Despite the hostility and legalized discrimination, the Chinese built communities throughout the United States. Only at the beginning of the 1900s did these numbers change slightly, resulting in the growing number of Chinese families throughout California. Chinatowns were important spaces for the Chinese American community in face of labor restrictions, racial covenants, and lack of resources from the larger white community. District and family associations did the work that local, state, and the federal government did not: they cared for their own. Despite their legal and cultural exclusion, Chinese Americans fought in wars and helped to shape American society.
World War II precipitated changes to the American government’s historical neglect of the Chinese American community. While the U.S. government interned another group of Asian Americans, Japanese Americans, they praised the patriotism of Chinese Americans and eventually lifted the ban on Chinese Exclusion. Following the end of the war, and changes to older restrictive immigration laws that barred Asian immigration, the community doubled after the passage of the Hart-Cellar Act, often referred to as the Immigration and Nationality Act of 1965. The ushering in of new immigrants helped the United States win the “Space Race” because of the contributions of thousands of Chinese engineers and scientists.
The many civic contributions of Chinese Americans also led to the recognition of their treatment as second-class citizens. During the Civil Rights Era, Chinese Americans protested the Vietnam War and helped to create the expansion of civil rights legislation for a more inclusive America. Though this work is not done, Chinese Americans have created one of the most diverse and celebrated communities in southern California. From Los Angeles’ Chinatown to the San Gabriel Valley and beyond, Chinese Americans have long been part of the fabric of American history and society.
Chinese American Women
The first documented Chinese to enter the United States was a Chinese woman, Afong Moy. Brought to the United States by white U.S-China traders, she was on display as a sideshow to sell their wares and was eventually sold to the circus of P.T. Barnum. Afong Moy was dehumanized and was placed in exhibitions to present Chinese women as exotic and foreign that tinged with an undercurrent of desire and immoralism. This caricature of Chinese women and unwarranted fear of the Chinese ‘horde’ led to the passage of The Page Act of 1875. This law barred “Mongolian prostitutes.” from the United States but was intended to stop the migration of women and the creation of families.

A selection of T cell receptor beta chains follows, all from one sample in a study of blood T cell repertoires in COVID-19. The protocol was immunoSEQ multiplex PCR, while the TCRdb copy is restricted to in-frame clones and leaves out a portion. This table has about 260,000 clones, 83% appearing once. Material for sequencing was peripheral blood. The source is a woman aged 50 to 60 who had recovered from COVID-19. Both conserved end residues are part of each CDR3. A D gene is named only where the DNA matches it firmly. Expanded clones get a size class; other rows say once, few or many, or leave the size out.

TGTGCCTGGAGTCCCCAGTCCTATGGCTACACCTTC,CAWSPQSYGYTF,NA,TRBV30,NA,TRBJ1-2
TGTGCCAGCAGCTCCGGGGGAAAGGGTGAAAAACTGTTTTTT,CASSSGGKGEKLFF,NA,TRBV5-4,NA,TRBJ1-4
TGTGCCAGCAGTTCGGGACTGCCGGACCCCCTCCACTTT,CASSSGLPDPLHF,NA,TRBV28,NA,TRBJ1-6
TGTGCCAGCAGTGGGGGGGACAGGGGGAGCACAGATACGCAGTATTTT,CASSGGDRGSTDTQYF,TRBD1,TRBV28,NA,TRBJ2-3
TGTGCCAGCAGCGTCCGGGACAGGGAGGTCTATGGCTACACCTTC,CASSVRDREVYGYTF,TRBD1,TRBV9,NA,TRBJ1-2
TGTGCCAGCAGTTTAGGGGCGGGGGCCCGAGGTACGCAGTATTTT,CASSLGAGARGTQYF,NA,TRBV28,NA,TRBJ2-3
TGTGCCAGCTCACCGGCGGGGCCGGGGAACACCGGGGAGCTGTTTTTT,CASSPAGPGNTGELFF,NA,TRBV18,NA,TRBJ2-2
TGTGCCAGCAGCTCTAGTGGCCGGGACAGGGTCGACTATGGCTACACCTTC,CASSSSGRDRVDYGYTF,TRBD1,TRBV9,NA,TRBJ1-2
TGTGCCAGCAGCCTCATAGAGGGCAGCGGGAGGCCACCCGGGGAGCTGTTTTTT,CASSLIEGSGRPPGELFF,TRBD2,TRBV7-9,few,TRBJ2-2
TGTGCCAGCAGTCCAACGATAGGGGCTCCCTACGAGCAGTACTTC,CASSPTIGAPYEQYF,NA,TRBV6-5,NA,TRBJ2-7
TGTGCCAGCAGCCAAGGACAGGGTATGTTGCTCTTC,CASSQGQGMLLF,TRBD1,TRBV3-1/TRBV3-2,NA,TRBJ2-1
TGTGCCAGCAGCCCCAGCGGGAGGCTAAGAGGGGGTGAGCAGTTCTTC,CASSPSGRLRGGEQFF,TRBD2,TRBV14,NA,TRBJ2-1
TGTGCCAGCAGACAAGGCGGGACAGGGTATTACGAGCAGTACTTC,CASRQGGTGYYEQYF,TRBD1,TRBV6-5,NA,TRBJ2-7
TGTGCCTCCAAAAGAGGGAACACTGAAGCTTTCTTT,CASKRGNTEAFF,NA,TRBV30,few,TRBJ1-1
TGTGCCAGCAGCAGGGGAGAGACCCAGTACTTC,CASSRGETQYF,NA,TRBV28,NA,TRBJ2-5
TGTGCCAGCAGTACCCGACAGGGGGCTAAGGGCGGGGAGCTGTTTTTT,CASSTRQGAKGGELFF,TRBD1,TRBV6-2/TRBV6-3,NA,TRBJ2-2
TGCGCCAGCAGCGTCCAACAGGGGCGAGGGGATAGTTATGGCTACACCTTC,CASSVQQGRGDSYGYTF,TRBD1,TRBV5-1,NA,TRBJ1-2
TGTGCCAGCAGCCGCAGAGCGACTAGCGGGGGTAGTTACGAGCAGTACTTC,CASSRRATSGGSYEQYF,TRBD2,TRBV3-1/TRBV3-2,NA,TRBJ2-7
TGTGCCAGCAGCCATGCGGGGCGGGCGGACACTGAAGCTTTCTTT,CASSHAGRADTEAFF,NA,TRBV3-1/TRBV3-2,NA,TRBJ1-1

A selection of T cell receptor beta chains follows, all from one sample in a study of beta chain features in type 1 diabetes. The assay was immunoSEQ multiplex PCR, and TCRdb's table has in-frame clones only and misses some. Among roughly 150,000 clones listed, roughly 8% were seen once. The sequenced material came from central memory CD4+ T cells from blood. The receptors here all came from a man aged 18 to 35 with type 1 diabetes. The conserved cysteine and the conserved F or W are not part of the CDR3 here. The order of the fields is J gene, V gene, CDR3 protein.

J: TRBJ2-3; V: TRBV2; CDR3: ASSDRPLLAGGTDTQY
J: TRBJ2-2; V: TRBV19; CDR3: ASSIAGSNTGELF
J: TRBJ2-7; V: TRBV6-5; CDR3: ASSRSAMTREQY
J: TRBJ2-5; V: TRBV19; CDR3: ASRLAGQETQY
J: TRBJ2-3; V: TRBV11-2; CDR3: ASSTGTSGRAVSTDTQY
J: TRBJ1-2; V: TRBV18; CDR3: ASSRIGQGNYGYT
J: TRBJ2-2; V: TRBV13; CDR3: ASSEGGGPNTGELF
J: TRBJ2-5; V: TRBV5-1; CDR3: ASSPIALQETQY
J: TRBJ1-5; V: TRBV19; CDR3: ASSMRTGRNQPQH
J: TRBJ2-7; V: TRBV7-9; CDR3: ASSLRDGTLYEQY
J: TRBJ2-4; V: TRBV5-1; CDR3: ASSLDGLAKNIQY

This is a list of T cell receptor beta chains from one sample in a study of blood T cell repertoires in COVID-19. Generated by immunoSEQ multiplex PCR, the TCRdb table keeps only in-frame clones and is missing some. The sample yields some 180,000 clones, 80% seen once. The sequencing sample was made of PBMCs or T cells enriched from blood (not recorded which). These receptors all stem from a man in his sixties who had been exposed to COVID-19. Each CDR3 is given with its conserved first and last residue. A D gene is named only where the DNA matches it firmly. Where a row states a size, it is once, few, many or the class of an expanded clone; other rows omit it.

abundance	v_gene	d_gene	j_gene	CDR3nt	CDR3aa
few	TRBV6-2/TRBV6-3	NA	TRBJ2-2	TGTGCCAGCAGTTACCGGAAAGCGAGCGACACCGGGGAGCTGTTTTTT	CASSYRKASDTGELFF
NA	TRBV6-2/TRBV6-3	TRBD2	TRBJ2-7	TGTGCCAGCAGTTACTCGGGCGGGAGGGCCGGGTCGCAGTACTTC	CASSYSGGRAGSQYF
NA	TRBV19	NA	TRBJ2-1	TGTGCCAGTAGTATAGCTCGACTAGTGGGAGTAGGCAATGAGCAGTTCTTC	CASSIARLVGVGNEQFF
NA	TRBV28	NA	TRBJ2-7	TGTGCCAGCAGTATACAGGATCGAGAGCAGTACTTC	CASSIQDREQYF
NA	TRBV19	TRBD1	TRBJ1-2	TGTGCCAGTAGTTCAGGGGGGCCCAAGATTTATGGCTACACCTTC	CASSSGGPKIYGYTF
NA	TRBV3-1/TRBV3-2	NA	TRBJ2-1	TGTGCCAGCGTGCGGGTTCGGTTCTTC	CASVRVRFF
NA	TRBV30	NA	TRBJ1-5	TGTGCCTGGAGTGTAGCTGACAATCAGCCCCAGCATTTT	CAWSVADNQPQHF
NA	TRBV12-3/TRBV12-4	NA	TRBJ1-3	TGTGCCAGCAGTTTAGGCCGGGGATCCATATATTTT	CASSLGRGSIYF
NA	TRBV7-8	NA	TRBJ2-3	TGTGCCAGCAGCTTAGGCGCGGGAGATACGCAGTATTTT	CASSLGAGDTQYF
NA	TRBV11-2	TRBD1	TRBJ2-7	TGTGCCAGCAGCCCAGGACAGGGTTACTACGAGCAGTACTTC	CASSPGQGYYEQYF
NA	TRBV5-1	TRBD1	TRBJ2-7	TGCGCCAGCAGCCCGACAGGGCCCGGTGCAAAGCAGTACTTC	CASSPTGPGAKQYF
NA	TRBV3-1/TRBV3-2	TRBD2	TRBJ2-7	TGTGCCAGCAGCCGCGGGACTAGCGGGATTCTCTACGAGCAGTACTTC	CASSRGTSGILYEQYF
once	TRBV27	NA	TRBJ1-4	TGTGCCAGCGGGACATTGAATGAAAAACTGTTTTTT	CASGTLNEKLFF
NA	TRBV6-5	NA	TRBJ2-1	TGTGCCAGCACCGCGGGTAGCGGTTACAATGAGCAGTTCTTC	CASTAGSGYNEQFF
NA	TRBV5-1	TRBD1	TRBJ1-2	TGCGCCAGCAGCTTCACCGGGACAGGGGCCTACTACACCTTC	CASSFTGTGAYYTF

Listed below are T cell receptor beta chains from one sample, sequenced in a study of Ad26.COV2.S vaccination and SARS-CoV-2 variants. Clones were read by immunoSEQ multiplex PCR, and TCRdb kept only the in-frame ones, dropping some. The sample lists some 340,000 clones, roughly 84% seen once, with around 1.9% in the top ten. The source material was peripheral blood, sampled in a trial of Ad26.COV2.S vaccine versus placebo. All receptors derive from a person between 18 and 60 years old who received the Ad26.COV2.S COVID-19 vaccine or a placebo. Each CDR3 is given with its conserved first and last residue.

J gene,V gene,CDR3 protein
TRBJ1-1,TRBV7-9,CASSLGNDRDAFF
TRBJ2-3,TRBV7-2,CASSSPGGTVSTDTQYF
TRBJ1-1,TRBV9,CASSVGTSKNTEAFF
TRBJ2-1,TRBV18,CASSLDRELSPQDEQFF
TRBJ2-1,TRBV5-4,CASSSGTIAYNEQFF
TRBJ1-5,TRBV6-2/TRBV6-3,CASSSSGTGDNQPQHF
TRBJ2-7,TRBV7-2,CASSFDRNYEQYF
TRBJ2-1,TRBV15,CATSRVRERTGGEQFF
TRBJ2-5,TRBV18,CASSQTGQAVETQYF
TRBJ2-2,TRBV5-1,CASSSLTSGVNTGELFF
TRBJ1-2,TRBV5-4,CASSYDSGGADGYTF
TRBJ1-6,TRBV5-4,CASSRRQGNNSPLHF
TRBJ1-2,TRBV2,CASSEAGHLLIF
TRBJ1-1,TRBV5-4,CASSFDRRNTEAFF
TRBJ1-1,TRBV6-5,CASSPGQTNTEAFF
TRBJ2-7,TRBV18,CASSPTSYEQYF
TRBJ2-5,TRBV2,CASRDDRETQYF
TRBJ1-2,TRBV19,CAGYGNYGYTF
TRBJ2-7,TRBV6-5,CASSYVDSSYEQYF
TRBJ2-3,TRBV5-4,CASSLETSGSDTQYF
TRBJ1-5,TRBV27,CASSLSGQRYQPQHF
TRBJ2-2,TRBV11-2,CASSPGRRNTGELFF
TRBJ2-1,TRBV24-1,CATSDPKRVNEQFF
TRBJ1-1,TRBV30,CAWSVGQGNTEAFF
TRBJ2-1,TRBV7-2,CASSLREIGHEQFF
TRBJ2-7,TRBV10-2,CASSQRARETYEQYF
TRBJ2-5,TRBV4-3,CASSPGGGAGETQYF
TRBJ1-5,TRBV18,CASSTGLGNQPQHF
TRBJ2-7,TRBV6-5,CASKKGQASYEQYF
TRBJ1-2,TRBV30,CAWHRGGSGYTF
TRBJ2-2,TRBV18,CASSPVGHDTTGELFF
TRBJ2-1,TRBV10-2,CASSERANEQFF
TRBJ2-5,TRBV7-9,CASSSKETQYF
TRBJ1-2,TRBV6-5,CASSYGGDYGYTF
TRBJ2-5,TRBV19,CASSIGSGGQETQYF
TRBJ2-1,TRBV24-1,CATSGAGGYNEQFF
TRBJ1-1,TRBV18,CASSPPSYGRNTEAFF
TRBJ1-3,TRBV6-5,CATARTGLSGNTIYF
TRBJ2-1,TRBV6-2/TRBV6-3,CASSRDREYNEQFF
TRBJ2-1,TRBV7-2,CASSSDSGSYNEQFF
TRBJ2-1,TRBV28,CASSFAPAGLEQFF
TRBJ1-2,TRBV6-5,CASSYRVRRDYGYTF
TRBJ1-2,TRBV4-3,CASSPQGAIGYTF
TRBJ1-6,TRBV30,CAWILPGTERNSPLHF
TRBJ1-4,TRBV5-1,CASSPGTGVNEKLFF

Chinese women were a diverse group who came as wives and daughters of merchant and fishermen, servants, and some sex workers. However, they were often deemed as prostitutes first and were forced to prove that they were not. Regardless, U.S. law rendered them exotic, dangerous, yet desirable. The enduring legacy of the Page Act and later, the passing of the Chinese Exclusion Act of 1882 left a legacy of stunted population growth, separated families, and a stereotypical exotic female image that was the counter to the menacing male “yellow peril.”
Despite restrictive and racist laws that limited the presence of Chinese American women before formal changes in the 1965 immigration reform, they created a community of mutual aid (that was both domestic and international), robust religious, civic, and family associations. Dr. Margaret “Mom” Chung was the first Chinese American woman trained as a doctor. She was also the founder of the women’s naval reserve and became a wartime celebrity.
Chinese American women were also shopkeepers, doctors, journalists, teachers, actresses, workers, students, wives, daughters, mothers, and they spoke out. They were instrumental in helping to shape the Civil Rights Movement like Grace Lee Boggs; they protested and made changes to housing, education, laws, and helped to shape the foundation of civil society in America. Though their numbers were small in the first half of the twentieth century, Chinese American women continue to defy the persistent narrative that seesaws between passivity and dragon ladies. They are links that connect the Chinese American community.